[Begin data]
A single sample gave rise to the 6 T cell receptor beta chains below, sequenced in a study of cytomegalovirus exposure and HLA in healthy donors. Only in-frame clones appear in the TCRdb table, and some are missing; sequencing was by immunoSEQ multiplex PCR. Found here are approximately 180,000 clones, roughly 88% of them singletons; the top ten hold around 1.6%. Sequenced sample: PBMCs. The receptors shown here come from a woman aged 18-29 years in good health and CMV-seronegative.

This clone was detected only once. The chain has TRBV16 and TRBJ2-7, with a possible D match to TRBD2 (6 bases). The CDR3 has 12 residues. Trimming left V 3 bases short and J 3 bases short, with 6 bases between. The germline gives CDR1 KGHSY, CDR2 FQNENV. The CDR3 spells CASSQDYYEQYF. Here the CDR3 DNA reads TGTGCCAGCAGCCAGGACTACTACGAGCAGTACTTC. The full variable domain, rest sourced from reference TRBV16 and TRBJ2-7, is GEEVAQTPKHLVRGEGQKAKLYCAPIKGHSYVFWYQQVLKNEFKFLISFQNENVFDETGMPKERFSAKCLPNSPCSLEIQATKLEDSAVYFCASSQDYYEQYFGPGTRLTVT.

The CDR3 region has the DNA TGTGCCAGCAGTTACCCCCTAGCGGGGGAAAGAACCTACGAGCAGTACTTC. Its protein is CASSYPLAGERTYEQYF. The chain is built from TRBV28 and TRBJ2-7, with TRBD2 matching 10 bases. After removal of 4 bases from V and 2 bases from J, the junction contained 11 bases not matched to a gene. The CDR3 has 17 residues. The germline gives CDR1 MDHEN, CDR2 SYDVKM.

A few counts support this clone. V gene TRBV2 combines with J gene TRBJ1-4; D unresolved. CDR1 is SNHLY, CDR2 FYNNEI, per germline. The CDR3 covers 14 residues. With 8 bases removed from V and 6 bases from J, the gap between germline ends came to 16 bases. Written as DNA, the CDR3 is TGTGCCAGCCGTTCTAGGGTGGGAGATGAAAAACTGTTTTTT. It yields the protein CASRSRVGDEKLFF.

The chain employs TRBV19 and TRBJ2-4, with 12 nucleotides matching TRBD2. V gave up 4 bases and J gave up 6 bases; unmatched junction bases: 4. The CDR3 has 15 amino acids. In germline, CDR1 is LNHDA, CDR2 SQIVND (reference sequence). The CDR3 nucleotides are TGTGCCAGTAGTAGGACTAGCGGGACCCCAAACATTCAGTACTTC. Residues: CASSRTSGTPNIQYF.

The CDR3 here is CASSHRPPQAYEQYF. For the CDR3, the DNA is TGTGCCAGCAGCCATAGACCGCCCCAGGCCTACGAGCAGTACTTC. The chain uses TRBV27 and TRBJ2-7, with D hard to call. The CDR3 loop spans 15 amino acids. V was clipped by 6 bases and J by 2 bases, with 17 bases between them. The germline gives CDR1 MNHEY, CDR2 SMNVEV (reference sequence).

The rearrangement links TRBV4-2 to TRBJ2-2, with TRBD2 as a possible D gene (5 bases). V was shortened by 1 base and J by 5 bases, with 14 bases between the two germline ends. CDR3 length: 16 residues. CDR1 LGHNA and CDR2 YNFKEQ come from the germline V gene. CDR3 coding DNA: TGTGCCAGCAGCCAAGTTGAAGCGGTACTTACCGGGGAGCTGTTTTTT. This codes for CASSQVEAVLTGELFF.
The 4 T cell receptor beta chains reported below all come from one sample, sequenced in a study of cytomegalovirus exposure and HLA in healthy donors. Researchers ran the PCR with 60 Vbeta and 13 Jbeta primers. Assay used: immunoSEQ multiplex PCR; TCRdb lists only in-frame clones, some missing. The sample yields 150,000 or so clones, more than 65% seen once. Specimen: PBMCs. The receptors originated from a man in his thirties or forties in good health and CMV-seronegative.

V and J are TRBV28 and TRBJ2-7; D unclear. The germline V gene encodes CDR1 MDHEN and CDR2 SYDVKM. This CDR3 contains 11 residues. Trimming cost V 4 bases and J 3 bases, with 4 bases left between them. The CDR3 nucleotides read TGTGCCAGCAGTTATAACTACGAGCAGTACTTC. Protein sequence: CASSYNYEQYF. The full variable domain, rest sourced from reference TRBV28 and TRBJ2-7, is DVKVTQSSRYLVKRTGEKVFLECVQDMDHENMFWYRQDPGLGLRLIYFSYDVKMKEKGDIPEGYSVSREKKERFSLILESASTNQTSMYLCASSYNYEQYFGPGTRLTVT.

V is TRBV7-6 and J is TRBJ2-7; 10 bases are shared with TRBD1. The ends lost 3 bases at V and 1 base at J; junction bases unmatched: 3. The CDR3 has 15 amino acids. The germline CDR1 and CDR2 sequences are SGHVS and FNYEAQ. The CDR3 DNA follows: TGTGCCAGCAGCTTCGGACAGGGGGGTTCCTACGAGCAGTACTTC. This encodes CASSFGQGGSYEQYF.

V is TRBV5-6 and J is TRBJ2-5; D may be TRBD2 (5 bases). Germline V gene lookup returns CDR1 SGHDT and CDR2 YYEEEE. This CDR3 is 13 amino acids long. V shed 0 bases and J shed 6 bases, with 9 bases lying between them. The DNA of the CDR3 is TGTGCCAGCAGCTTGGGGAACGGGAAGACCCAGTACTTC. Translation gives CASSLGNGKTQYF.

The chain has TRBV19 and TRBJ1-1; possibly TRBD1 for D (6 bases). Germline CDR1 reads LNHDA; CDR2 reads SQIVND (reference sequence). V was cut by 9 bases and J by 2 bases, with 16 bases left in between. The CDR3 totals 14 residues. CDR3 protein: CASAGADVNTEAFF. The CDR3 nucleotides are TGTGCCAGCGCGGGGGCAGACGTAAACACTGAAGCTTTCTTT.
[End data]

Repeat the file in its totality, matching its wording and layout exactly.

A single sample gave rise to the 6 T cell receptor beta chains below, sequenced in a study of cytomegalovirus exposure and HLA in healthy donors. Only in-frame clones appear in the TCRdb table, and some are missing; sequencing was by immunoSEQ multiplex PCR. Found here are approximately 180,000 clones, roughly 88% of them singletons; the top ten hold around 1.6%. Sequenced sample: PBMCs. The receptors shown here come from a woman aged 18-29 years in good health and CMV-seronegative.

This clone was detected only once. The chain has TRBV16 and TRBJ2-7, with a possible D match to TRBD2 (6 bases). The CDR3 has 12 residues. Trimming left V 3 bases short and J 3 bases short, with 6 bases between. The germline gives CDR1 KGHSY, CDR2 FQNENV. The CDR3 spells CASSQDYYEQYF. Here the CDR3 DNA reads TGTGCCAGCAGCCAGGACTACTACGAGCAGTACTTC. The full variable domain, rest sourced from reference TRBV16 and TRBJ2-7, is GEEVAQTPKHLVRGEGQKAKLYCAPIKGHSYVFWYQQVLKNEFKFLISFQNENVFDETGMPKERFSAKCLPNSPCSLEIQATKLEDSAVYFCASSQDYYEQYFGPGTRLTVT.

The CDR3 region has the DNA TGTGCCAGCAGTTACCCCCTAGCGGGGGAAAGAACCTACGAGCAGTACTTC. Its protein is CASSYPLAGERTYEQYF. The chain is built from TRBV28 and TRBJ2-7, with TRBD2 matching 10 bases. After removal of 4 bases from V and 2 bases from J, the junction contained 11 bases not matched to a gene. The CDR3 has 17 residues. The germline gives CDR1 MDHEN, CDR2 SYDVKM.

A few counts support this clone. V gene TRBV2 combines with J gene TRBJ1-4; D unresolved. CDR1 is SNHLY, CDR2 FYNNEI, per germline. The CDR3 covers 14 residues. With 8 bases removed from V and 6 bases from J, the gap between germline ends came to 16 bases. Written as DNA, the CDR3 is TGTGCCAGCCGTTCTAGGGTGGGAGATGAAAAACTGTTTTTT. It yields the protein CASRSRVGDEKLFF.

The chain employs TRBV19 and TRBJ2-4, with 12 nucleotides matching TRBD2. V gave up 4 bases and J gave up 6 bases; unmatched junction bases: 4. The CDR3 has 15 amino acids. In germline, CDR1 is LNHDA, CDR2 SQIVND (reference sequence). The CDR3 nucleotides are TGTGCCAGTAGTAGGACTAGCGGGACCCCAAACATTCAGTACTTC. Residues: CASSRTSGTPNIQYF.

The CDR3 here is CASSHRPPQAYEQYF. For the CDR3, the DNA is TGTGCCAGCAGCCATAGACCGCCCCAGGCCTACGAGCAGTACTTC. The chain uses TRBV27 and TRBJ2-7, with D hard to call. The CDR3 loop spans 15 amino acids. V was clipped by 6 bases and J by 2 bases, with 17 bases between them. The germline gives CDR1 MNHEY, CDR2 SMNVEV (reference sequence).

The rearrangement links TRBV4-2 to TRBJ2-2, with TRBD2 as a possible D gene (5 bases). V was shortened by 1 base and J by 5 bases, with 14 bases between the two germline ends. CDR3 length: 16 residues. CDR1 LGHNA and CDR2 YNFKEQ come from the germline V gene. CDR3 coding DNA: TGTGCCAGCAGCCAAGTTGAAGCGGTACTTACCGGGGAGCTGTTTTTT. This codes for CASSQVEAVLTGELFF.
The 4 T cell receptor beta chains reported below all come from one sample, sequenced in a study of cytomegalovirus exposure and HLA in healthy donors. Researchers ran the PCR with 60 Vbeta and 13 Jbeta primers. Assay used: immunoSEQ multiplex PCR; TCRdb lists only in-frame clones, some missing. The sample yields 150,000 or so clones, more than 65% seen once. Specimen: PBMCs. The receptors originated from a man in his thirties or forties in good health and CMV-seronegative.

V and J are TRBV28 and TRBJ2-7; D unclear. The germline V gene encodes CDR1 MDHEN and CDR2 SYDVKM. This CDR3 contains 11 residues. Trimming cost V 4 bases and J 3 bases, with 4 bases left between them. The CDR3 nucleotides read TGTGCCAGCAGTTATAACTACGAGCAGTACTTC. Protein sequence: CASSYNYEQYF. The full variable domain, rest sourced from reference TRBV28 and TRBJ2-7, is DVKVTQSSRYLVKRTGEKVFLECVQDMDHENMFWYRQDPGLGLRLIYFSYDVKMKEKGDIPEGYSVSREKKERFSLILESASTNQTSMYLCASSYNYEQYFGPGTRLTVT.

V is TRBV7-6 and J is TRBJ2-7; 10 bases are shared with TRBD1. The ends lost 3 bases at V and 1 base at J; junction bases unmatched: 3. The CDR3 has 15 amino acids. The germline CDR1 and CDR2 sequences are SGHVS and FNYEAQ. The CDR3 DNA follows: TGTGCCAGCAGCTTCGGACAGGGGGGTTCCTACGAGCAGTACTTC. This encodes CASSFGQGGSYEQYF.

V is TRBV5-6 and J is TRBJ2-5; D may be TRBD2 (5 bases). Germline V gene lookup returns CDR1 SGHDT and CDR2 YYEEEE. This CDR3 is 13 amino acids long. V shed 0 bases and J shed 6 bases, with 9 bases lying between them. The DNA of the CDR3 is TGTGCCAGCAGCTTGGGGAACGGGAAGACCCAGTACTTC. Translation gives CASSLGNGKTQYF.

The chain has TRBV19 and TRBJ1-1; possibly TRBD1 for D (6 bases). Germline CDR1 reads LNHDA; CDR2 reads SQIVND (reference sequence). V was cut by 9 bases and J by 2 bases, with 16 bases left in between. The CDR3 totals 14 residues. CDR3 protein: CASAGADVNTEAFF. The CDR3 nucleotides are TGTGCCAGCGCGGGGGCAGACGTAAACACTGAAGCTTTCTTT.